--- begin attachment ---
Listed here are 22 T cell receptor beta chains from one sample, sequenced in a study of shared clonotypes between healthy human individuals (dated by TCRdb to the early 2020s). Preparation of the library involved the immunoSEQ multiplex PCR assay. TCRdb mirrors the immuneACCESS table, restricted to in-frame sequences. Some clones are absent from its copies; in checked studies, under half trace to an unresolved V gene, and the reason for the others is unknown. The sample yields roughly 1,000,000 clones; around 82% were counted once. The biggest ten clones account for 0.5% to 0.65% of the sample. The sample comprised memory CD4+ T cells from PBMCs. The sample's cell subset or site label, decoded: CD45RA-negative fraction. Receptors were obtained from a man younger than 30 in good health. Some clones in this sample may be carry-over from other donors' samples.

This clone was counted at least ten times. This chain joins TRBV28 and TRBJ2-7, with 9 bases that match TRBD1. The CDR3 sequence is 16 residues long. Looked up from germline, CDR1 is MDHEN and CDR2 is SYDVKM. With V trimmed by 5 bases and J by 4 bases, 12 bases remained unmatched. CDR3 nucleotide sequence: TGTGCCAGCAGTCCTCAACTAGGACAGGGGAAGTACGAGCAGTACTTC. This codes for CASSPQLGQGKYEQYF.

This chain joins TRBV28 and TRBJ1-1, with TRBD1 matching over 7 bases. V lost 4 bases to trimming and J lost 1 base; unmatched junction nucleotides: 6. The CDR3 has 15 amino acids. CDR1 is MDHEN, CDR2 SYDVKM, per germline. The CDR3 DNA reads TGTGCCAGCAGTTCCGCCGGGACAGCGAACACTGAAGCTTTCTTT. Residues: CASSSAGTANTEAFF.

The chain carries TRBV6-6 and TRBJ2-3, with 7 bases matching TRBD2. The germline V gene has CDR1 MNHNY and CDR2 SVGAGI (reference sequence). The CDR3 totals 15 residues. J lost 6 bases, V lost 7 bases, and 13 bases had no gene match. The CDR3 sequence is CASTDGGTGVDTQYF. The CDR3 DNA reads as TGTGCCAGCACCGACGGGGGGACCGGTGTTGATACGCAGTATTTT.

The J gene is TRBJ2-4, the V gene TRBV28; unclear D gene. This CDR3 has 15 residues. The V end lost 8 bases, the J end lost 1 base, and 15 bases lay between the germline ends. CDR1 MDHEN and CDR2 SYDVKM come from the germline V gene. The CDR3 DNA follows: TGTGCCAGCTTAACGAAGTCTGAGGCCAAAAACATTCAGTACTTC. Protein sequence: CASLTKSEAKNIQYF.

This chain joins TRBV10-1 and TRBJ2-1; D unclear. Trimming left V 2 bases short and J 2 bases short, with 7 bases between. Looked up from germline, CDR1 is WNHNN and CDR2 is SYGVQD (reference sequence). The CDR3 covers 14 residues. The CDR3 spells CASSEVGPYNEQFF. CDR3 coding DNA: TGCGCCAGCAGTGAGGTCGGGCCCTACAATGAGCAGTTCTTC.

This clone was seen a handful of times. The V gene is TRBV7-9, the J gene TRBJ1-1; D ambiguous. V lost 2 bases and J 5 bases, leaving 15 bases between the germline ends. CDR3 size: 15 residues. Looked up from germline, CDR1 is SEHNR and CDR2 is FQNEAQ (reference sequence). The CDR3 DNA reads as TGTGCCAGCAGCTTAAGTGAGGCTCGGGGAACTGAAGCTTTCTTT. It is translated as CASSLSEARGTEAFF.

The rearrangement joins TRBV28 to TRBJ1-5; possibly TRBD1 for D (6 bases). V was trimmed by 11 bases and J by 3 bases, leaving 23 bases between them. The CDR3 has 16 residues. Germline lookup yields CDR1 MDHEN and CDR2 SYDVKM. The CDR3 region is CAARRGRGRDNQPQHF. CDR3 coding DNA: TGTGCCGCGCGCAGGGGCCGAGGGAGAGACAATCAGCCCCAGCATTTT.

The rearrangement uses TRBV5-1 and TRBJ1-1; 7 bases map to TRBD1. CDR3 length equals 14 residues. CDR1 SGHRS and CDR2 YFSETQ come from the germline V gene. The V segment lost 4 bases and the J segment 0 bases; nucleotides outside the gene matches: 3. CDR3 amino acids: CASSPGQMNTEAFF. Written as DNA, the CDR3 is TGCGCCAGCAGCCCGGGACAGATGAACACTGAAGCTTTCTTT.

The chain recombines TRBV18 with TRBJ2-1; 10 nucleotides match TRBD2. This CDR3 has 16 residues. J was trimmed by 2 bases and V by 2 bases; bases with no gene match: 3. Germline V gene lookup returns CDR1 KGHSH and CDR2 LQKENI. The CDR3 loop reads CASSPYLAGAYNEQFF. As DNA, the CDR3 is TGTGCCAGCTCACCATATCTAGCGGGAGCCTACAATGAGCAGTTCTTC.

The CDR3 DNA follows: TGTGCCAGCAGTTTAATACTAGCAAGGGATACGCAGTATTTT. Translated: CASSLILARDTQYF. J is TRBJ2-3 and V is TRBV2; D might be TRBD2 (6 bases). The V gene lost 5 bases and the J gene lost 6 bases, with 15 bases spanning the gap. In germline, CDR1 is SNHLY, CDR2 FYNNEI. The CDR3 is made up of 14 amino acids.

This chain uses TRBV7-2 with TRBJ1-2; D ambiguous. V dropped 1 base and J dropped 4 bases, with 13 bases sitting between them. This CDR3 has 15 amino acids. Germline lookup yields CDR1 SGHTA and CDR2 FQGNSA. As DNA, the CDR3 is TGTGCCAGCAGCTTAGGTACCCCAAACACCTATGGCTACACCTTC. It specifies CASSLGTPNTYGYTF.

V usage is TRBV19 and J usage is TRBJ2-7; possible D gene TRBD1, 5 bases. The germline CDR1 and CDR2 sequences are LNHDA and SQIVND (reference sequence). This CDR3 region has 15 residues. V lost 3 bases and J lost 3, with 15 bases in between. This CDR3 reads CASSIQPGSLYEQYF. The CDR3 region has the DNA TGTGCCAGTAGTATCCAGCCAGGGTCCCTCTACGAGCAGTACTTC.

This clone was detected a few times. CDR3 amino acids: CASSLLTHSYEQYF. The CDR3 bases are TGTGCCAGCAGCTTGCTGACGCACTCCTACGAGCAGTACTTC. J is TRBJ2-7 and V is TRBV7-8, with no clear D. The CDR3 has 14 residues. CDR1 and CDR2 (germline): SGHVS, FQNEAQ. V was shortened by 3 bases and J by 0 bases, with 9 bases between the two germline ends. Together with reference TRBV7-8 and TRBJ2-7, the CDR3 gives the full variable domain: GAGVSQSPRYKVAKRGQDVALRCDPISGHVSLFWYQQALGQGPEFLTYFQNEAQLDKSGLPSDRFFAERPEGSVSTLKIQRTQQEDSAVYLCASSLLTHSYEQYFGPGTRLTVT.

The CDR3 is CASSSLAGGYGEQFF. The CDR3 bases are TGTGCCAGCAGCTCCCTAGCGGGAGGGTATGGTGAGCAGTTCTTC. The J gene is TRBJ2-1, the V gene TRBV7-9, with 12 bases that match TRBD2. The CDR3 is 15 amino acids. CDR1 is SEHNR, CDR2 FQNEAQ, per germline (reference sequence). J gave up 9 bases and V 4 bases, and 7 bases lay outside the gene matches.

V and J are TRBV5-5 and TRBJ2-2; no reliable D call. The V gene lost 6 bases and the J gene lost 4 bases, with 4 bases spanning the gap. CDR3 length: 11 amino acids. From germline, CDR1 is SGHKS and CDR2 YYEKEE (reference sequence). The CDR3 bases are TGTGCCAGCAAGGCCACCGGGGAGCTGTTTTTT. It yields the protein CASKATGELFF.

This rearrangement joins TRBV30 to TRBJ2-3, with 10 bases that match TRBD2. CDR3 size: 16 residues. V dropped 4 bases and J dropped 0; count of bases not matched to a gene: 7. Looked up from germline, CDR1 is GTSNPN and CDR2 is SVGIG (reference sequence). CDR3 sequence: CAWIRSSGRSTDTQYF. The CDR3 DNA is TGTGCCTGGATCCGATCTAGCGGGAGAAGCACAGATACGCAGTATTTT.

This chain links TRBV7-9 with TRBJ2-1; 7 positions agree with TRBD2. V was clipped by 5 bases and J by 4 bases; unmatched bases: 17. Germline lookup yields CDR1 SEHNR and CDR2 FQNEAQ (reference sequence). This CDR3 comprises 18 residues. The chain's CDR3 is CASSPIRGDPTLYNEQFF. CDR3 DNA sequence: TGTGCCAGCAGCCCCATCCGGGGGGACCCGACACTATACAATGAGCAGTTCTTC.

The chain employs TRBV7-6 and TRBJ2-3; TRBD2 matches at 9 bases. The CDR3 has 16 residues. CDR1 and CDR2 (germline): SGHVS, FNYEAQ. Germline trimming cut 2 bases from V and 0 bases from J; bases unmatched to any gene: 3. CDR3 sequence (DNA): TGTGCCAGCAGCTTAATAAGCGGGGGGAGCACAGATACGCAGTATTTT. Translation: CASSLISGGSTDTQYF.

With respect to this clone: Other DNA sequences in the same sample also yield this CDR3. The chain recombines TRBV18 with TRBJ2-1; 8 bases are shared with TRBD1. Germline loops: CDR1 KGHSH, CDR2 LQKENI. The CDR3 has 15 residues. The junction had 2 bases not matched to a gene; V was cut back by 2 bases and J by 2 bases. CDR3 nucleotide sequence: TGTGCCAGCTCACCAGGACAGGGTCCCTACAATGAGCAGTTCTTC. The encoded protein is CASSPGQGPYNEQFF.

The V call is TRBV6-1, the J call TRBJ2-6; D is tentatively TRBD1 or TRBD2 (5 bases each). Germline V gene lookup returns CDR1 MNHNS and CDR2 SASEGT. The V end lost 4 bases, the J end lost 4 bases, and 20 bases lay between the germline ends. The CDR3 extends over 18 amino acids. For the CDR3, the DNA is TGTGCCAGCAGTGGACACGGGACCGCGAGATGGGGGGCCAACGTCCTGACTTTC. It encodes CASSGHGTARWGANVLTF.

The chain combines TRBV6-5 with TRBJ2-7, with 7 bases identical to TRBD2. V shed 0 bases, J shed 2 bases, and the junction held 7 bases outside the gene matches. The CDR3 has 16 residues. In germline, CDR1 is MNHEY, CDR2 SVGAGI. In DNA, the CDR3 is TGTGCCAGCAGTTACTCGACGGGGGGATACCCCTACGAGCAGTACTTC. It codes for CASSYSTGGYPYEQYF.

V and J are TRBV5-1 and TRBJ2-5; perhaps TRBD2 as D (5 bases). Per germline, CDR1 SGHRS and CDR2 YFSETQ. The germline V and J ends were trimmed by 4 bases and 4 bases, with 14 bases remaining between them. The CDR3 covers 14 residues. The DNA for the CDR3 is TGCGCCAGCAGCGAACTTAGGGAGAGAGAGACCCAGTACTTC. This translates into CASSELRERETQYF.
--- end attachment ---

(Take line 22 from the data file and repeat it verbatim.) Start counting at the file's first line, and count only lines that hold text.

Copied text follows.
The chain combines TRBV6-5 with TRBJ2-7, with 7 bases identical to TRBD2. V shed 0 bases, J shed 2 bases, and the junction held 7 bases outside the gene matches. The CDR3 has 16 residues. In germline, CDR1 is MNHEY, CDR2 SVGAGI. In DNA, the CDR3 is TGTGCCAGCAGTTACTCGACGGGGGGATACCCCTACGAGCAGTACTTC. It codes for CASSYSTGGYPYEQYF.